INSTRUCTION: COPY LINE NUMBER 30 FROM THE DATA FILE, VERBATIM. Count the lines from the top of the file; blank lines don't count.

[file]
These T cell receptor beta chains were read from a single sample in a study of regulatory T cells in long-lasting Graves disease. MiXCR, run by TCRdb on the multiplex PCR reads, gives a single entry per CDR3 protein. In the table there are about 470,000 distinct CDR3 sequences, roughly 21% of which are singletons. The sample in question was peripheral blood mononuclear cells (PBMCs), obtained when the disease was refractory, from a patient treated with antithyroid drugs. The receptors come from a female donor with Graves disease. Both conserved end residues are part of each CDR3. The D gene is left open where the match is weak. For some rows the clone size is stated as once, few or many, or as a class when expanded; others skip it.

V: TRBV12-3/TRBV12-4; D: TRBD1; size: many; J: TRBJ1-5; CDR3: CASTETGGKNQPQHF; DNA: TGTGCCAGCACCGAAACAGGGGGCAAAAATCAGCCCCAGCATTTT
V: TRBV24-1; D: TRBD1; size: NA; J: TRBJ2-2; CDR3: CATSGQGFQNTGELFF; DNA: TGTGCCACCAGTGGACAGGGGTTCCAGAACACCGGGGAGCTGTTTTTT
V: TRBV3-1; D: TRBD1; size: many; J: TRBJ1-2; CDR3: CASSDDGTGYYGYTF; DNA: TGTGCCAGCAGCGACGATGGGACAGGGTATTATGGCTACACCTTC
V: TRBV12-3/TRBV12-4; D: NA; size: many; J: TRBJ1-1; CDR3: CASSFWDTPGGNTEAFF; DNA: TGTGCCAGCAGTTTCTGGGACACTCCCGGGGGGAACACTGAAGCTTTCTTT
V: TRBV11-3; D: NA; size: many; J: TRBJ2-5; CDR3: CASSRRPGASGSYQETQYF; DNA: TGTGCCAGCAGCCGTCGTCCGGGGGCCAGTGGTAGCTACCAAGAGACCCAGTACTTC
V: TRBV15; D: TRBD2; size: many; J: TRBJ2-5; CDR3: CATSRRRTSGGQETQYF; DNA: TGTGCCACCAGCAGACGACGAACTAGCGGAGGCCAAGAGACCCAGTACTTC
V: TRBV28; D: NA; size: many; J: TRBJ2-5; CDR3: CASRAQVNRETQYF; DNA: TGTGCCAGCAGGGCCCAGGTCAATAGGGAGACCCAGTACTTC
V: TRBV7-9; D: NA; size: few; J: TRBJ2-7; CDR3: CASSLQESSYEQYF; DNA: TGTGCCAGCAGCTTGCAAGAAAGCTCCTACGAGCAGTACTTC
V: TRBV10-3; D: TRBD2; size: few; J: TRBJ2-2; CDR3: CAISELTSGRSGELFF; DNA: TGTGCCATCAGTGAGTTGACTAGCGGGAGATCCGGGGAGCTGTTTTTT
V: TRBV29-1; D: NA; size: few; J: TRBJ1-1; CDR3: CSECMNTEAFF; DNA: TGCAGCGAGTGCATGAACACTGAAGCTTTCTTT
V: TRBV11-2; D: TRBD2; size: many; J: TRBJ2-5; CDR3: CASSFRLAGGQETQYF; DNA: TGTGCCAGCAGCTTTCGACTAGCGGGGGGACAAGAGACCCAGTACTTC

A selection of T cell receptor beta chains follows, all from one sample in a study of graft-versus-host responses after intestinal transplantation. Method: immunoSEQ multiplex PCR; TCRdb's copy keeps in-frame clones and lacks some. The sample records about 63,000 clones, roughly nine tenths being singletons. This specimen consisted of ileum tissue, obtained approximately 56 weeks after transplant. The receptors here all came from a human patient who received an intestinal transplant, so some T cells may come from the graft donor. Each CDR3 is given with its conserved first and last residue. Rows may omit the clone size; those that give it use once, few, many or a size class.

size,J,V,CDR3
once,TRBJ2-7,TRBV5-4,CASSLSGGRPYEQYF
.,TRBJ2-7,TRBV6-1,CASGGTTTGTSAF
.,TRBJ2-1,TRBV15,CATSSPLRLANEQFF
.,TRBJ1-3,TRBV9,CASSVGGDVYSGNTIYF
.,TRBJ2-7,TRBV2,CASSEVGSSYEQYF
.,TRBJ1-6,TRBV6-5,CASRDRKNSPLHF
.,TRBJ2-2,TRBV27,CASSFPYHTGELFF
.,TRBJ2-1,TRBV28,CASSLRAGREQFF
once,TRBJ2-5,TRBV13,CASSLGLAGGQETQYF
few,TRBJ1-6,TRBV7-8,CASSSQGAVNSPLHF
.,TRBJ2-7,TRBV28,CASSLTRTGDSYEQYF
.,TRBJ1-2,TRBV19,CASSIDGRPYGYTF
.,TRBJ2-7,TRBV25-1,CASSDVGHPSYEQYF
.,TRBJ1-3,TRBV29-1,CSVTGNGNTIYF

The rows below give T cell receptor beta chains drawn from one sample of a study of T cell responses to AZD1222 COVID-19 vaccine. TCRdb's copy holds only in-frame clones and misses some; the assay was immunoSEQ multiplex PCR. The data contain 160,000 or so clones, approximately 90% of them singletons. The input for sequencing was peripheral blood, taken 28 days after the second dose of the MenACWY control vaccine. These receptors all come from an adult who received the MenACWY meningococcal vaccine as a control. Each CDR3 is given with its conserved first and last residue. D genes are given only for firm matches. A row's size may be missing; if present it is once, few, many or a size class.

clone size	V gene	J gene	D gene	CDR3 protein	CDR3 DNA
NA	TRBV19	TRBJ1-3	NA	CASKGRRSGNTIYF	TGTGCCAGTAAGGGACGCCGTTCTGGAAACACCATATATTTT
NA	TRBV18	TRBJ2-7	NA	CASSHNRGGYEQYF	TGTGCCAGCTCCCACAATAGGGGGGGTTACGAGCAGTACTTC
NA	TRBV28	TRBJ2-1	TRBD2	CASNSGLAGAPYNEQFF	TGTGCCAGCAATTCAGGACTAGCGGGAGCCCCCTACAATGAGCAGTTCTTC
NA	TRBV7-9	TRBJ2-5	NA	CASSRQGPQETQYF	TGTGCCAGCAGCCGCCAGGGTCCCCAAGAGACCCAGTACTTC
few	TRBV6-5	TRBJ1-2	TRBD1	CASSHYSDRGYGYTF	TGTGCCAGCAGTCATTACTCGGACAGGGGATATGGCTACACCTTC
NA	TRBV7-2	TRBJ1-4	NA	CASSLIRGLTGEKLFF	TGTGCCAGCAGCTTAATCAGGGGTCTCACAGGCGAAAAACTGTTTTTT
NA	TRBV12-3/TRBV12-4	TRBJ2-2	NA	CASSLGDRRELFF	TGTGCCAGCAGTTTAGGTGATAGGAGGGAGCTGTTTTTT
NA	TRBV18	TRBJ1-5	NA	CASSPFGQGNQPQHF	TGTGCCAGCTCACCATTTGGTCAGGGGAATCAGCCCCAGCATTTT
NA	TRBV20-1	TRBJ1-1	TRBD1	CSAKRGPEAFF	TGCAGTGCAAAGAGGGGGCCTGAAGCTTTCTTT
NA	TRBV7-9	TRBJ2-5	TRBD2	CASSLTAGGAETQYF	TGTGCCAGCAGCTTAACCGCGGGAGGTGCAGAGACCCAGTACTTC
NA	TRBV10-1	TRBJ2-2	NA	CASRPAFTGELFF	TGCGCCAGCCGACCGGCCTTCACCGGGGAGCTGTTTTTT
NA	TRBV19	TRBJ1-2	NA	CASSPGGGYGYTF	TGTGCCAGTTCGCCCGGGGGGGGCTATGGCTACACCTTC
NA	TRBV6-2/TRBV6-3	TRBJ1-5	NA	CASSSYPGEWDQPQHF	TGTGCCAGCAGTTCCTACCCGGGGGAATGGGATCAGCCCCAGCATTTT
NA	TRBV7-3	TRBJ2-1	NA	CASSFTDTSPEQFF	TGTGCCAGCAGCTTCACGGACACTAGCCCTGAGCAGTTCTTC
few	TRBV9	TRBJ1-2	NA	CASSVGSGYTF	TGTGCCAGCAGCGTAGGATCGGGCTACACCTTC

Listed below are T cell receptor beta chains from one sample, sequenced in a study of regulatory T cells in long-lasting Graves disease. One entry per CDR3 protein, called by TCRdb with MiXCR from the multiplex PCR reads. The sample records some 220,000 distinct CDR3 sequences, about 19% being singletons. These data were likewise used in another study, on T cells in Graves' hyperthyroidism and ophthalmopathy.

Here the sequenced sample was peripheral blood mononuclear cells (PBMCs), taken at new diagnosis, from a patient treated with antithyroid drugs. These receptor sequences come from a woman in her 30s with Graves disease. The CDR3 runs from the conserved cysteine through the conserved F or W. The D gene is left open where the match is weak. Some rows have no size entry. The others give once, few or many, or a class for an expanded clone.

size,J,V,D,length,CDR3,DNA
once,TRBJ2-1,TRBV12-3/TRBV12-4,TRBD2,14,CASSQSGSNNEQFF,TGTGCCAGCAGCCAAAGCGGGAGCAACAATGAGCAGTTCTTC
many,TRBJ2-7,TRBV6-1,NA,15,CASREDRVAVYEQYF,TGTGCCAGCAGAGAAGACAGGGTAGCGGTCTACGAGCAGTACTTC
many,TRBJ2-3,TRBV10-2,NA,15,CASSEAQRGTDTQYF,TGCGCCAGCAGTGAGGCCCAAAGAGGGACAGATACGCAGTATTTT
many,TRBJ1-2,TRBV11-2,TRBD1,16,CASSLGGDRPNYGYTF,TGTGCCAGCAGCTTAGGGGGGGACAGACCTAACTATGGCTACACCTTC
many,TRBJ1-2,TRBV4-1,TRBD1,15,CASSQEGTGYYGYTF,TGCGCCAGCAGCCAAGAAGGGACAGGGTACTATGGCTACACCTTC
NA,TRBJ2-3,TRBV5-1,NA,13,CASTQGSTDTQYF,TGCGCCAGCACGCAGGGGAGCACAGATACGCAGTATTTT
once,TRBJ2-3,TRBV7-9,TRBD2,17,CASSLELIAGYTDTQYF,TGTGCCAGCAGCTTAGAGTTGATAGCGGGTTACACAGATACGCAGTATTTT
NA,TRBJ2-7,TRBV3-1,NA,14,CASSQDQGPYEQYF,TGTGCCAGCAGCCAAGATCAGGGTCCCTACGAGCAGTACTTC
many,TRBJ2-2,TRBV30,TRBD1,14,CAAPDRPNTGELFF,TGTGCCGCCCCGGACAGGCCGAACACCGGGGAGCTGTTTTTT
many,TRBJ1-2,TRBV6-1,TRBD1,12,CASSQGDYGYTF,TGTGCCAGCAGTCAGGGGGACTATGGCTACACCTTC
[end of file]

clone size	V gene	J gene	D gene	CDR3 protein	CDR3 DNA